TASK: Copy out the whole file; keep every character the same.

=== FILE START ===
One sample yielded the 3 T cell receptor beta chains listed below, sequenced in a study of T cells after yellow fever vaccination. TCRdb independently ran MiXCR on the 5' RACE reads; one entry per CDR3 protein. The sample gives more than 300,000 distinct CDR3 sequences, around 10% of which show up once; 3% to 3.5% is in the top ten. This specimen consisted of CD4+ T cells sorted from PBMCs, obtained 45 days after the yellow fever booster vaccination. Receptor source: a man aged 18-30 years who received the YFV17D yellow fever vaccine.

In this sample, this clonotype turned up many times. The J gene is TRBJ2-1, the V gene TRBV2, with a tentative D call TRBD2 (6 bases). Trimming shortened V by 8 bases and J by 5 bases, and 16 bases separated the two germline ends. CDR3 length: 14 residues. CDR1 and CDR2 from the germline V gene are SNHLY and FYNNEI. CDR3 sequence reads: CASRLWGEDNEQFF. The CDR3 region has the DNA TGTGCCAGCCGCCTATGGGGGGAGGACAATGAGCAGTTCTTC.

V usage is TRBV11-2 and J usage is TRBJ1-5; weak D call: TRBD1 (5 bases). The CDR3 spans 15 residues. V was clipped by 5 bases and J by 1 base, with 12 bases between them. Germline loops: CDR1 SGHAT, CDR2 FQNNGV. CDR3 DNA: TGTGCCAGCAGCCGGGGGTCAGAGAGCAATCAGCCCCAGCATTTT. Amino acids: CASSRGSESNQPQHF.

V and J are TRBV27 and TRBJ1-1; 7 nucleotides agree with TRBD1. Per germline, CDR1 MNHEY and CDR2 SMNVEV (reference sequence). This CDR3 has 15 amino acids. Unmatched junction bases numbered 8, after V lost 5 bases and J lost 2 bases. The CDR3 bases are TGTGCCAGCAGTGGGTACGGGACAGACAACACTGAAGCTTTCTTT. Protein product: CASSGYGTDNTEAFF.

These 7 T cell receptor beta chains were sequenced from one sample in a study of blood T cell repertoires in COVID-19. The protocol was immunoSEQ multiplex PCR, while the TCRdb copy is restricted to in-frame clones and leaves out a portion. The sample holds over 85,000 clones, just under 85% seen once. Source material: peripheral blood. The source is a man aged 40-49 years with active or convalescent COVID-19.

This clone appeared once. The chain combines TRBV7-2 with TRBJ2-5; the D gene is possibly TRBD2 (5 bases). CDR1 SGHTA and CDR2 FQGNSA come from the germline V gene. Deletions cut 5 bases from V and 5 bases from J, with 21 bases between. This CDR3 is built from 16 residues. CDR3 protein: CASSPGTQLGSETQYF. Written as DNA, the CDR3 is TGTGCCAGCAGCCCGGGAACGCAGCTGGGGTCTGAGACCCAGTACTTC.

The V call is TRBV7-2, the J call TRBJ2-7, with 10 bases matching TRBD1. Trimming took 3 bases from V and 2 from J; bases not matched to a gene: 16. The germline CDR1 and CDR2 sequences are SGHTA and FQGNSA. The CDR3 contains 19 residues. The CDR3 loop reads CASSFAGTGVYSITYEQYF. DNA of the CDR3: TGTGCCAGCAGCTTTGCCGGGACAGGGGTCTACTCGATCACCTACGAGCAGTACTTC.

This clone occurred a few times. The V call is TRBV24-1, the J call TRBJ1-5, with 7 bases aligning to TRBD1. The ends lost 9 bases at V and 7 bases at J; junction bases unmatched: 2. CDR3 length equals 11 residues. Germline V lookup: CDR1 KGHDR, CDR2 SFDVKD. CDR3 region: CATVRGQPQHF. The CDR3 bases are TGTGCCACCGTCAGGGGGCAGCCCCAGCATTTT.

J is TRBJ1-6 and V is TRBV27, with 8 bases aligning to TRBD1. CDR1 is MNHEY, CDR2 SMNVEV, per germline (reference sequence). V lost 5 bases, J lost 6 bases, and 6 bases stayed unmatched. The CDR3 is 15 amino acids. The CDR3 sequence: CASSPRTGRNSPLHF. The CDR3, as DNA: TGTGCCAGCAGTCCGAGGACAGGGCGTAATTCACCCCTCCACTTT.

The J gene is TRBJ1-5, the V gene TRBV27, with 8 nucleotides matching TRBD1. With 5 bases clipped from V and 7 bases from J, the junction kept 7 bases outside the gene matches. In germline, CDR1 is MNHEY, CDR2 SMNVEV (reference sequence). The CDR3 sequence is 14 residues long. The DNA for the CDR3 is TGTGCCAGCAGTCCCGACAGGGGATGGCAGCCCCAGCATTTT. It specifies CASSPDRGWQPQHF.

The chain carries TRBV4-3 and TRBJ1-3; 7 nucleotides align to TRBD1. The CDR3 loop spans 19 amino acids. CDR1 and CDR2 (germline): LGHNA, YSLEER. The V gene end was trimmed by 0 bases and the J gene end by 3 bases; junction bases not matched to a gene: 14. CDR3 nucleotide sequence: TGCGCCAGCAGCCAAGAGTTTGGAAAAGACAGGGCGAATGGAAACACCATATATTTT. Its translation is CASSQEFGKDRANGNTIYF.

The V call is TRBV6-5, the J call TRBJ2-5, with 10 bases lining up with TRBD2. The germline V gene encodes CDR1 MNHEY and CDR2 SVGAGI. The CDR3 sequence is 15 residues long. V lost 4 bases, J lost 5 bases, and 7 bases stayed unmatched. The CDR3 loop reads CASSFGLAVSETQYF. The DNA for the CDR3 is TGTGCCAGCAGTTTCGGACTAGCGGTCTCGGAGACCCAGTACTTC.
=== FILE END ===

One sample yielded the 3 T cell receptor beta chains listed below, sequenced in a study of T cells after yellow fever vaccination. TCRdb independently ran MiXCR on the 5' RACE reads; one entry per CDR3 protein. The sample gives more than 300,000 distinct CDR3 sequences, around 10% of which show up once; 3% to 3.5% is in the top ten. This specimen consisted of CD4+ T cells sorted from PBMCs, obtained 45 days after the yellow fever booster vaccination. Receptor source: a man aged 18-30 years who received the YFV17D yellow fever vaccine.

In this sample, this clonotype turned up many times. The J gene is TRBJ2-1, the V gene TRBV2, with a tentative D call TRBD2 (6 bases). Trimming shortened V by 8 bases and J by 5 bases, and 16 bases separated the two germline ends. CDR3 length: 14 residues. CDR1 and CDR2 from the germline V gene are SNHLY and FYNNEI. CDR3 sequence reads: CASRLWGEDNEQFF. The CDR3 region has the DNA TGTGCCAGCCGCCTATGGGGGGAGGACAATGAGCAGTTCTTC.

V usage is TRBV11-2 and J usage is TRBJ1-5; weak D call: TRBD1 (5 bases). The CDR3 spans 15 residues. V was clipped by 5 bases and J by 1 base, with 12 bases between them. Germline loops: CDR1 SGHAT, CDR2 FQNNGV. CDR3 DNA: TGTGCCAGCAGCCGGGGGTCAGAGAGCAATCAGCCCCAGCATTTT. Amino acids: CASSRGSESNQPQHF.

V and J are TRBV27 and TRBJ1-1; 7 nucleotides agree with TRBD1. Per germline, CDR1 MNHEY and CDR2 SMNVEV (reference sequence). This CDR3 has 15 amino acids. Unmatched junction bases numbered 8, after V lost 5 bases and J lost 2 bases. The CDR3 bases are TGTGCCAGCAGTGGGTACGGGACAGACAACACTGAAGCTTTCTTT. Protein product: CASSGYGTDNTEAFF.

These 7 T cell receptor beta chains were sequenced from one sample in a study of blood T cell repertoires in COVID-19. The protocol was immunoSEQ multiplex PCR, while the TCRdb copy is restricted to in-frame clones and leaves out a portion. The sample holds over 85,000 clones, just under 85% seen once. Source material: peripheral blood. The source is a man aged 40-49 years with active or convalescent COVID-19.

This clone appeared once. The chain combines TRBV7-2 with TRBJ2-5; the D gene is possibly TRBD2 (5 bases). CDR1 SGHTA and CDR2 FQGNSA come from the germline V gene. Deletions cut 5 bases from V and 5 bases from J, with 21 bases between. This CDR3 is built from 16 residues. CDR3 protein: CASSPGTQLGSETQYF. Written as DNA, the CDR3 is TGTGCCAGCAGCCCGGGAACGCAGCTGGGGTCTGAGACCCAGTACTTC.

The V call is TRBV7-2, the J call TRBJ2-7, with 10 bases matching TRBD1. Trimming took 3 bases from V and 2 from J; bases not matched to a gene: 16. The germline CDR1 and CDR2 sequences are SGHTA and FQGNSA. The CDR3 contains 19 residues. The CDR3 loop reads CASSFAGTGVYSITYEQYF. DNA of the CDR3: TGTGCCAGCAGCTTTGCCGGGACAGGGGTCTACTCGATCACCTACGAGCAGTACTTC.

This clone occurred a few times. The V call is TRBV24-1, the J call TRBJ1-5, with 7 bases aligning to TRBD1. The ends lost 9 bases at V and 7 bases at J; junction bases unmatched: 2. CDR3 length equals 11 residues. Germline V lookup: CDR1 KGHDR, CDR2 SFDVKD. CDR3 region: CATVRGQPQHF. The CDR3 bases are TGTGCCACCGTCAGGGGGCAGCCCCAGCATTTT.

J is TRBJ1-6 and V is TRBV27, with 8 bases aligning to TRBD1. CDR1 is MNHEY, CDR2 SMNVEV, per germline (reference sequence). V lost 5 bases, J lost 6 bases, and 6 bases stayed unmatched. The CDR3 is 15 amino acids. The CDR3 sequence: CASSPRTGRNSPLHF. The CDR3, as DNA: TGTGCCAGCAGTCCGAGGACAGGGCGTAATTCACCCCTCCACTTT.

The J gene is TRBJ1-5, the V gene TRBV27, with 8 nucleotides matching TRBD1. With 5 bases clipped from V and 7 bases from J, the junction kept 7 bases outside the gene matches. In germline, CDR1 is MNHEY, CDR2 SMNVEV (reference sequence). The CDR3 sequence is 14 residues long. The DNA for the CDR3 is TGTGCCAGCAGTCCCGACAGGGGATGGCAGCCCCAGCATTTT. It specifies CASSPDRGWQPQHF.

The chain carries TRBV4-3 and TRBJ1-3; 7 nucleotides align to TRBD1. The CDR3 loop spans 19 amino acids. CDR1 and CDR2 (germline): LGHNA, YSLEER. The V gene end was trimmed by 0 bases and the J gene end by 3 bases; junction bases not matched to a gene: 14. CDR3 nucleotide sequence: TGCGCCAGCAGCCAAGAGTTTGGAAAAGACAGGGCGAATGGAAACACCATATATTTT. Its translation is CASSQEFGKDRANGNTIYF.

The V call is TRBV6-5, the J call TRBJ2-5, with 10 bases lining up with TRBD2. The germline V gene encodes CDR1 MNHEY and CDR2 SVGAGI. The CDR3 sequence is 15 residues long. V lost 4 bases, J lost 5 bases, and 7 bases stayed unmatched. The CDR3 loop reads CASSFGLAVSETQYF. The DNA for the CDR3 is TGTGCCAGCAGTTTCGGACTAGCGGTCTCGGAGACCCAGTACTTC.